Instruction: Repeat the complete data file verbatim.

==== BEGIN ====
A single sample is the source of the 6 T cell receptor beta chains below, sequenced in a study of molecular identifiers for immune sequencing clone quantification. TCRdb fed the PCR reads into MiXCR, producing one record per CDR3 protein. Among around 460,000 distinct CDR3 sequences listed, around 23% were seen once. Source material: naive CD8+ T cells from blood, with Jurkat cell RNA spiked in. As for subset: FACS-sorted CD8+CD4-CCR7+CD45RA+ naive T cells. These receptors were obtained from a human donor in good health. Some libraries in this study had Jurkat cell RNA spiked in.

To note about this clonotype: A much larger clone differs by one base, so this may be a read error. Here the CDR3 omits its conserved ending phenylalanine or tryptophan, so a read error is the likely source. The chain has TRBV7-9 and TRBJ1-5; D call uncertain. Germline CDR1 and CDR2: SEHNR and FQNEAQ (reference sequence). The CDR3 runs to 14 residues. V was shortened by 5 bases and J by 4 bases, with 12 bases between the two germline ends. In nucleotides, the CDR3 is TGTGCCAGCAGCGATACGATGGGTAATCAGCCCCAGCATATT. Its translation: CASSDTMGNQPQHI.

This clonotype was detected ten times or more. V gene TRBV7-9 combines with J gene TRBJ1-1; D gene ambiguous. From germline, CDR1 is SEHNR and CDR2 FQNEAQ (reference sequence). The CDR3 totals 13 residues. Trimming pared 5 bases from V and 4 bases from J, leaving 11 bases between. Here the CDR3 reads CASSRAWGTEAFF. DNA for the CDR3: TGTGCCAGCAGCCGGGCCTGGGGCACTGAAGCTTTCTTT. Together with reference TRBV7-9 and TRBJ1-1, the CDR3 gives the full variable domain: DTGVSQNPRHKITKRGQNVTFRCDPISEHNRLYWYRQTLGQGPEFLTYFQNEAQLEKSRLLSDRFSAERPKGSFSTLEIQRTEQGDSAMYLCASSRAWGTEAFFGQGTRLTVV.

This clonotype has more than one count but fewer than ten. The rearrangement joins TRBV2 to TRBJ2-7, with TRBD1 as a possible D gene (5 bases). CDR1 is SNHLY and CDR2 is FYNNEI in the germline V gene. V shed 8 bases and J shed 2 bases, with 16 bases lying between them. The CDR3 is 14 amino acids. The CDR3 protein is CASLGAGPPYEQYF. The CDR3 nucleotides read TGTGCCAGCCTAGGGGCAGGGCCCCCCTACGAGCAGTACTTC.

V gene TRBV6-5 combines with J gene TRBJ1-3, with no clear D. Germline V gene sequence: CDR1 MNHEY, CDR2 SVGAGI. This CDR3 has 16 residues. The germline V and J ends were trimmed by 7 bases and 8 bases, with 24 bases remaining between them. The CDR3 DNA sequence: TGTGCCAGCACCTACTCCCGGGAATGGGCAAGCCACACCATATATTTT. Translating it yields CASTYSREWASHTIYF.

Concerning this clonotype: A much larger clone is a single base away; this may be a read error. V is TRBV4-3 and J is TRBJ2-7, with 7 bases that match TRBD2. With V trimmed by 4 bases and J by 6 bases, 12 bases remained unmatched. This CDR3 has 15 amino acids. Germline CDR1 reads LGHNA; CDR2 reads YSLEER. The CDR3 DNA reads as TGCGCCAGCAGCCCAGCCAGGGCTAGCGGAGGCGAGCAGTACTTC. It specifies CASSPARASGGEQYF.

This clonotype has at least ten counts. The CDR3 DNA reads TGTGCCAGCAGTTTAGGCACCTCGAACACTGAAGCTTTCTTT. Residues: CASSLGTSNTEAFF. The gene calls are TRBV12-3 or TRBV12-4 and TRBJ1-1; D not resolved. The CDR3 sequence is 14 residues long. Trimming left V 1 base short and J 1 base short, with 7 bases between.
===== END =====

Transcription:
A single sample is the source of the 6 T cell receptor beta chains below, sequenced in a study of molecular identifiers for immune sequencing clone quantification. TCRdb fed the PCR reads into MiXCR, producing one record per CDR3 protein. Among around 460,000 distinct CDR3 sequences listed, around 23% were seen once. Source material: naive CD8+ T cells from blood, with Jurkat cell RNA spiked in. As for subset: FACS-sorted CD8+CD4-CCR7+CD45RA+ naive T cells. These receptors were obtained from a human donor in good health. Some libraries in this study had Jurkat cell RNA spiked in.

To note about this clonotype: A much larger clone differs by one base, so this may be a read error. Here the CDR3 omits its conserved ending phenylalanine or tryptophan, so a read error is the likely source. The chain has TRBV7-9 and TRBJ1-5; D call uncertain. Germline CDR1 and CDR2: SEHNR and FQNEAQ (reference sequence). The CDR3 runs to 14 residues. V was shortened by 5 bases and J by 4 bases, with 12 bases between the two germline ends. In nucleotides, the CDR3 is TGTGCCAGCAGCGATACGATGGGTAATCAGCCCCAGCATATT. Its translation: CASSDTMGNQPQHI.

This clonotype was detected ten times or more. V gene TRBV7-9 combines with J gene TRBJ1-1; D gene ambiguous. From germline, CDR1 is SEHNR and CDR2 FQNEAQ (reference sequence). The CDR3 totals 13 residues. Trimming pared 5 bases from V and 4 bases from J, leaving 11 bases between. Here the CDR3 reads CASSRAWGTEAFF. DNA for the CDR3: TGTGCCAGCAGCCGGGCCTGGGGCACTGAAGCTTTCTTT. Together with reference TRBV7-9 and TRBJ1-1, the CDR3 gives the full variable domain: DTGVSQNPRHKITKRGQNVTFRCDPISEHNRLYWYRQTLGQGPEFLTYFQNEAQLEKSRLLSDRFSAERPKGSFSTLEIQRTEQGDSAMYLCASSRAWGTEAFFGQGTRLTVV.

This clonotype has more than one count but fewer than ten. The rearrangement joins TRBV2 to TRBJ2-7, with TRBD1 as a possible D gene (5 bases). CDR1 is SNHLY and CDR2 is FYNNEI in the germline V gene. V shed 8 bases and J shed 2 bases, with 16 bases lying between them. The CDR3 is 14 amino acids. The CDR3 protein is CASLGAGPPYEQYF. The CDR3 nucleotides read TGTGCCAGCCTAGGGGCAGGGCCCCCCTACGAGCAGTACTTC.

V gene TRBV6-5 combines with J gene TRBJ1-3, with no clear D. Germline V gene sequence: CDR1 MNHEY, CDR2 SVGAGI. This CDR3 has 16 residues. The germline V and J ends were trimmed by 7 bases and 8 bases, with 24 bases remaining between them. The CDR3 DNA sequence: TGTGCCAGCACCTACTCCCGGGAATGGGCAAGCCACACCATATATTTT. Translating it yields CASTYSREWASHTIYF.

Concerning this clonotype: A much larger clone is a single base away; this may be a read error. V is TRBV4-3 and J is TRBJ2-7, with 7 bases that match TRBD2. With V trimmed by 4 bases and J by 6 bases, 12 bases remained unmatched. This CDR3 has 15 amino acids. Germline CDR1 reads LGHNA; CDR2 reads YSLEER. The CDR3 DNA reads as TGCGCCAGCAGCCCAGCCAGGGCTAGCGGAGGCGAGCAGTACTTC. It specifies CASSPARASGGEQYF.

This clonotype has at least ten counts. The CDR3 DNA reads TGTGCCAGCAGTTTAGGCACCTCGAACACTGAAGCTTTCTTT. Residues: CASSLGTSNTEAFF. The gene calls are TRBV12-3 or TRBV12-4 and TRBJ1-1; D not resolved. The CDR3 sequence is 14 residues long. Trimming left V 1 base short and J 1 base short, with 7 bases between.